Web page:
A recent outbreak of hepatitis A in San Diego has prompted health officials to try new ways to stop the virus from spreading across the city, including washing down sidewalks with bleach and vaccinating more than 19,000 people, Newsweek reported.
But on Saturday, Sept. 16, a new emergency measure was added—restrooms with 24-hour security.
City officials announced in a press release that four new portable restrooms were added at the intersection of First Avenue and C-Street near City hall.
The restroom facilities will be cleaned at least twice a day and will be monitored with full-time security to keep the area safe for users. A handwashing station will also be added on the site.
City Adding Public Restrooms Downtown to Help Curb Hepatitis A Outbreak pic.twitter.com/ecmFw2Zfrc
— City of San Diego (@CityofSanDiego) September 16, 2017
“The installation of more public restrooms is important to stop the spread of hepatitis A,” Jonathan Herrera, the City’s Senior Advisor on Homelessness Coordination, said in a statement. “This is one of the many steps the City is taking to assist the County of San Diego in addressing this public health emergency.”
The city plans to add more restrooms over the next few weeks. They already have 20 (including Saturday’s new restrooms) that serve the downtown area.
The other 16 restrooms in the city can be seen here on this map.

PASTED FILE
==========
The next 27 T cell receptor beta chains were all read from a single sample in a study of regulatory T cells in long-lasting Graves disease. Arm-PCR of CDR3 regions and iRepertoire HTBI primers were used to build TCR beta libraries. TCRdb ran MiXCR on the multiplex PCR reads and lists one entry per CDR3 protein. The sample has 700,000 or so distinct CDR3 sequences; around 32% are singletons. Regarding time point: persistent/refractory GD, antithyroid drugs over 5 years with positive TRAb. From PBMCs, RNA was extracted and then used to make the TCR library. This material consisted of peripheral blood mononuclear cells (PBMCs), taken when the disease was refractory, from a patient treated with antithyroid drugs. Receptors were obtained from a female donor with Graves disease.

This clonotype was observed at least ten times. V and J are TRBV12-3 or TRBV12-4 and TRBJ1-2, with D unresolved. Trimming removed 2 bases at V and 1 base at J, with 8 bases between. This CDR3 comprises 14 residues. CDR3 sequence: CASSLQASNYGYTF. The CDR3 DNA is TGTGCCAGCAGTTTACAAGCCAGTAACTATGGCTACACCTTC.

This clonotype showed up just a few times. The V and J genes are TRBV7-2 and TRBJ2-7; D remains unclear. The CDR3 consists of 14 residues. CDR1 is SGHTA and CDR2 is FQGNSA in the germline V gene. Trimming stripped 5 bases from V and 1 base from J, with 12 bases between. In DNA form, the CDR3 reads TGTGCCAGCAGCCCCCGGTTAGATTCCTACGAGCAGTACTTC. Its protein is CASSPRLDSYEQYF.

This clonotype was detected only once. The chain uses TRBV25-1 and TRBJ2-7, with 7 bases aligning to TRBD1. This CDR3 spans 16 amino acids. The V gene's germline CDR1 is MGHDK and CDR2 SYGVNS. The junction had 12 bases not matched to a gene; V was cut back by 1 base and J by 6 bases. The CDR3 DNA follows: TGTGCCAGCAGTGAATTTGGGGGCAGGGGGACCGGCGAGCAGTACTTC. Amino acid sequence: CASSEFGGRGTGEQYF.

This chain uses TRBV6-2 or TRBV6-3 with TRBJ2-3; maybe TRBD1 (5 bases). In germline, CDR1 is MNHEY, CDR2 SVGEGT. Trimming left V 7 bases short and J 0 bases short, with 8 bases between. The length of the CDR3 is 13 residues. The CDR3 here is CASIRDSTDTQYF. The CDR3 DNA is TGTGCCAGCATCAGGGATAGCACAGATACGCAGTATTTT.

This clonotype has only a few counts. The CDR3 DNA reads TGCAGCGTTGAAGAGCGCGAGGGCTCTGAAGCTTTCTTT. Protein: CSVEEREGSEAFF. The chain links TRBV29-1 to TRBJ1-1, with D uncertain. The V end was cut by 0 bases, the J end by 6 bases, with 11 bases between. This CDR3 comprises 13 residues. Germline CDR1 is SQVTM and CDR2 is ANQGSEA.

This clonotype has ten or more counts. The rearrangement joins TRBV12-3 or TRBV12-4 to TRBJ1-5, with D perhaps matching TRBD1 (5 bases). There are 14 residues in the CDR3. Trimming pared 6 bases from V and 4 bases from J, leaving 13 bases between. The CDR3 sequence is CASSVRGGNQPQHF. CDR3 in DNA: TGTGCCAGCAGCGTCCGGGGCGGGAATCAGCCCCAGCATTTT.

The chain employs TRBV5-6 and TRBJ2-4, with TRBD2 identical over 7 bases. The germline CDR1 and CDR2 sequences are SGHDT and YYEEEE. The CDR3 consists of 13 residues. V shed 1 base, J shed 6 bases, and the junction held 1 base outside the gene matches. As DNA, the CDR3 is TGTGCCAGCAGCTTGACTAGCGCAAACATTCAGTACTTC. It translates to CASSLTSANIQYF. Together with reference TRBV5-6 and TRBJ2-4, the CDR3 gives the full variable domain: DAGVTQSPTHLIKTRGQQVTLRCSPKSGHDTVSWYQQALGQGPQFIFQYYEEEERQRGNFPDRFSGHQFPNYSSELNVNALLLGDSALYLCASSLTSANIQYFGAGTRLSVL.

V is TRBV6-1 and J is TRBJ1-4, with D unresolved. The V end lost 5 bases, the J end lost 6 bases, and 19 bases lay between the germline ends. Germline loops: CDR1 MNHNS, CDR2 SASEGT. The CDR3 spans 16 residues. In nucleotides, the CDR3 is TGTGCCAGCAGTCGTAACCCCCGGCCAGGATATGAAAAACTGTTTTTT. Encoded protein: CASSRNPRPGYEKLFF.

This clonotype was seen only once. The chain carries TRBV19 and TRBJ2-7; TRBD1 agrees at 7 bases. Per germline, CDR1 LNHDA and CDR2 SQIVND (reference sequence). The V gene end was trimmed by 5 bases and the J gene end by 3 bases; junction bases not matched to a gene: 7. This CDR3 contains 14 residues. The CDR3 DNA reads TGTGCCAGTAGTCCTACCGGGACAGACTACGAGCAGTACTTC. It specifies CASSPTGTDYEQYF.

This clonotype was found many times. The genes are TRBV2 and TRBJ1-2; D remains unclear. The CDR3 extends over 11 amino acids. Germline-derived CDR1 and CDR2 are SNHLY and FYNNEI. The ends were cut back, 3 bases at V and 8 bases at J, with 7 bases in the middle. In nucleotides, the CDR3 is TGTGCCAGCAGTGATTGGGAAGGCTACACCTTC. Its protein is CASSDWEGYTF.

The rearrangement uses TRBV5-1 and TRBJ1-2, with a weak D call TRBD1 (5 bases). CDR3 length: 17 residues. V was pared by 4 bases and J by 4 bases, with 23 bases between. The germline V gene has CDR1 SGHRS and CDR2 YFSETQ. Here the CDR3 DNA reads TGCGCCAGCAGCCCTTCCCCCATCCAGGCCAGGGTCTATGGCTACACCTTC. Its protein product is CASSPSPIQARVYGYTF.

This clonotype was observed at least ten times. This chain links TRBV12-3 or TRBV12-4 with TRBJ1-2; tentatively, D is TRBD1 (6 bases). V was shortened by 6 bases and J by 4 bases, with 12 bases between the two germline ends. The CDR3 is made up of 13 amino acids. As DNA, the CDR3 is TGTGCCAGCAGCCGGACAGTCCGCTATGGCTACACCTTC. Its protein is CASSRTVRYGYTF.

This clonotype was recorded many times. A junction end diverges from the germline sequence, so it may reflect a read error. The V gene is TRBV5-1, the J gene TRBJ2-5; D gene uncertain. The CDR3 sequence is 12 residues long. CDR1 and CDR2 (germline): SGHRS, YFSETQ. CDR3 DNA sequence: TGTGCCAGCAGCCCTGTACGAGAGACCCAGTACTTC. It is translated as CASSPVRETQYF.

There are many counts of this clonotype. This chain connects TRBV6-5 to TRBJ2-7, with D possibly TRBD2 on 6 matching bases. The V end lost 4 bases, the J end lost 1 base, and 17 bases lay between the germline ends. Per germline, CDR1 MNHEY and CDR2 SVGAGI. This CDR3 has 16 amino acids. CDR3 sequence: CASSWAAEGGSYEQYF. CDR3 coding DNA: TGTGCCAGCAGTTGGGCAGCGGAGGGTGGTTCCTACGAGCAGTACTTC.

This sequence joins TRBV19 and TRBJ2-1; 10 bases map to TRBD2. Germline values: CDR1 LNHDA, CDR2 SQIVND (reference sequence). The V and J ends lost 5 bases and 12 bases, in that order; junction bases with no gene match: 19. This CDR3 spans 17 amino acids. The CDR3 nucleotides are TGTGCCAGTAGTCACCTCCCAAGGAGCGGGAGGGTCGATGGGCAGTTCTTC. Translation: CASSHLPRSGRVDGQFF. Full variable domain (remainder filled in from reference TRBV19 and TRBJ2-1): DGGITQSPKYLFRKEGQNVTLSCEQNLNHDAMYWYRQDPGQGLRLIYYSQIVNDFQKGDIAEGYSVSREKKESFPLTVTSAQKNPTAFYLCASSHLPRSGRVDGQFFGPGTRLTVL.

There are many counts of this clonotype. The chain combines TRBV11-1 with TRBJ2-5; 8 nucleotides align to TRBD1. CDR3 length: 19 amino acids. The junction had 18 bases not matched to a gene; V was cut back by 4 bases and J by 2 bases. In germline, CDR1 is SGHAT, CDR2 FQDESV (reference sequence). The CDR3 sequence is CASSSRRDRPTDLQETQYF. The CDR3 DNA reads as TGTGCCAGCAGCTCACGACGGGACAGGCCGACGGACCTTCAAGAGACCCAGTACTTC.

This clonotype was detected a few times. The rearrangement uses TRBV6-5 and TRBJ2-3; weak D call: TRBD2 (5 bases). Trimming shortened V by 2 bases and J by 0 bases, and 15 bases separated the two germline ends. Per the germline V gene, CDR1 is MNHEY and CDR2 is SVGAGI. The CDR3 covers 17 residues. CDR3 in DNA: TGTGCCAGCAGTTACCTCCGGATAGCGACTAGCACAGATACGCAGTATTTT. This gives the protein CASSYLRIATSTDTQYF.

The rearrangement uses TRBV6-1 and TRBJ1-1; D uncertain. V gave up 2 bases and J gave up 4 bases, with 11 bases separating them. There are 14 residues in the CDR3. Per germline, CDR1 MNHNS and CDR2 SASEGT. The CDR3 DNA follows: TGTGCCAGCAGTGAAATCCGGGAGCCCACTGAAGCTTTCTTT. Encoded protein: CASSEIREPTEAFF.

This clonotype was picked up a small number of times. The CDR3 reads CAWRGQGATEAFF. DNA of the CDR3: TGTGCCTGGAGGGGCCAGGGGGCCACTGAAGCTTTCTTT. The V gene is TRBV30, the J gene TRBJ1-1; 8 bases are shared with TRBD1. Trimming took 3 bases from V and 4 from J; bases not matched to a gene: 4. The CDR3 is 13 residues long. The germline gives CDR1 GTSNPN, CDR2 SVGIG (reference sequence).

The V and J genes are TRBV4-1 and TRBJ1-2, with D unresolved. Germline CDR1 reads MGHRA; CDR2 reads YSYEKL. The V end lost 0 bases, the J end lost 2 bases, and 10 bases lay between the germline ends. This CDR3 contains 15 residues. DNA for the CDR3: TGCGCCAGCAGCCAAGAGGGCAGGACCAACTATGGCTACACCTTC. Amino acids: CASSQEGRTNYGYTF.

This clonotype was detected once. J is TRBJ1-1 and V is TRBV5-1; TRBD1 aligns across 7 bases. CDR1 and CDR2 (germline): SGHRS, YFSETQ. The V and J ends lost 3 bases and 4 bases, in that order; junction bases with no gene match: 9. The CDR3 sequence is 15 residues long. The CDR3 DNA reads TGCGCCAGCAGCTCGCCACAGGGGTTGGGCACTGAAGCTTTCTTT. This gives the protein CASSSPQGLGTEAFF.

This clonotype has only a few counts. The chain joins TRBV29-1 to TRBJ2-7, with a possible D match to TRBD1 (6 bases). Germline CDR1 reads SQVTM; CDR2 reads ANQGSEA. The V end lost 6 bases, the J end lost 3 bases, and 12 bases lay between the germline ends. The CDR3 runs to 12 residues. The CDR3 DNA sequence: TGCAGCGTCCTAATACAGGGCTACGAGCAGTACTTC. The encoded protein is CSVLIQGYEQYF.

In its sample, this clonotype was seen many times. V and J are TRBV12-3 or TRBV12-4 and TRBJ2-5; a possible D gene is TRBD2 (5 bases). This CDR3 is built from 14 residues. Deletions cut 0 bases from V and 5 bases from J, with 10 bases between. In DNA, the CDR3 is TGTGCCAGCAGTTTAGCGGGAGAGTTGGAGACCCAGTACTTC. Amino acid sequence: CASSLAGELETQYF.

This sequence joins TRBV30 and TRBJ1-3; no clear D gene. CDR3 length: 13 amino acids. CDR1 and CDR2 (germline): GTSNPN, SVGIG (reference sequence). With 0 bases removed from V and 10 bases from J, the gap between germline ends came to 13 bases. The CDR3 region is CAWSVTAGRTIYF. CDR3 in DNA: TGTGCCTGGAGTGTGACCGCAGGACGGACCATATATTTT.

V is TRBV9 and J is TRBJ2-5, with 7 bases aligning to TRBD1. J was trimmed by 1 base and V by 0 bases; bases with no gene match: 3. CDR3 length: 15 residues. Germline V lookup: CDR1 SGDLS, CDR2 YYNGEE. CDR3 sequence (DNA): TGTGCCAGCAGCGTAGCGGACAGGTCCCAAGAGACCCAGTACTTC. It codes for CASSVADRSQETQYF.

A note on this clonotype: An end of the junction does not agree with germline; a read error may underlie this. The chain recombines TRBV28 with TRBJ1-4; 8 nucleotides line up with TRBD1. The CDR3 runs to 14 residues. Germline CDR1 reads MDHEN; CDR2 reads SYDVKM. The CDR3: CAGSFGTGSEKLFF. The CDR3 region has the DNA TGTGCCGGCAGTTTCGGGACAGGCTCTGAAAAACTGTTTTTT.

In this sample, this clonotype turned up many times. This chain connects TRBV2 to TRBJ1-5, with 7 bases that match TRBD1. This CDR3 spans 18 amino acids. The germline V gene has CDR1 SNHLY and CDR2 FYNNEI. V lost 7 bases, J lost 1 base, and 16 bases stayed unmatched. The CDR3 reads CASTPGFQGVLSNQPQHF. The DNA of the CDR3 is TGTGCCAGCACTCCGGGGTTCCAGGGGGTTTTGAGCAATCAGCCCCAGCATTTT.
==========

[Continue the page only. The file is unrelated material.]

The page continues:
Other new actions identified by city officials include:
- Implementing new sanitation methods to clean sidewalks
- Installing 41 new handwash stations in downtown
- Offering free vaccination clinics at City libraries, including a clinic at the Central Library on Tuesday, Sept. 19.
Just last week the mayor of San Diego, Kevin Faulconer, announced they would be erecting three temporary bridge shelters that would accommodate hundreds of homeless people and provide supportive services for transitioning to permanent housing.
— San Diego's Mayor (@SDMayorsOffice) September 13, 2017
Most of the people infected by the recent hepatitis outbreak that sickened 421 and killed 16 were homeless or used illegal drugs.
Dr. Wilma Wooten, San Diego County’s public health director, was forced to declare a state of emergency on Sept 1.
“San Diegans are compassionate people who want to help solve this crisis. Their government must channel that compassion into action,” Mayor Faulconer said in a statement. “Offering more clean and safe spaces that transition the homeless from living on the streets to living in a permanent home is exactly what San Diego needs right now.”
The facilities will each consist of large industrial tents with more than 100 beds with restrooms, showers, meals and 24-hour security, according to the press release.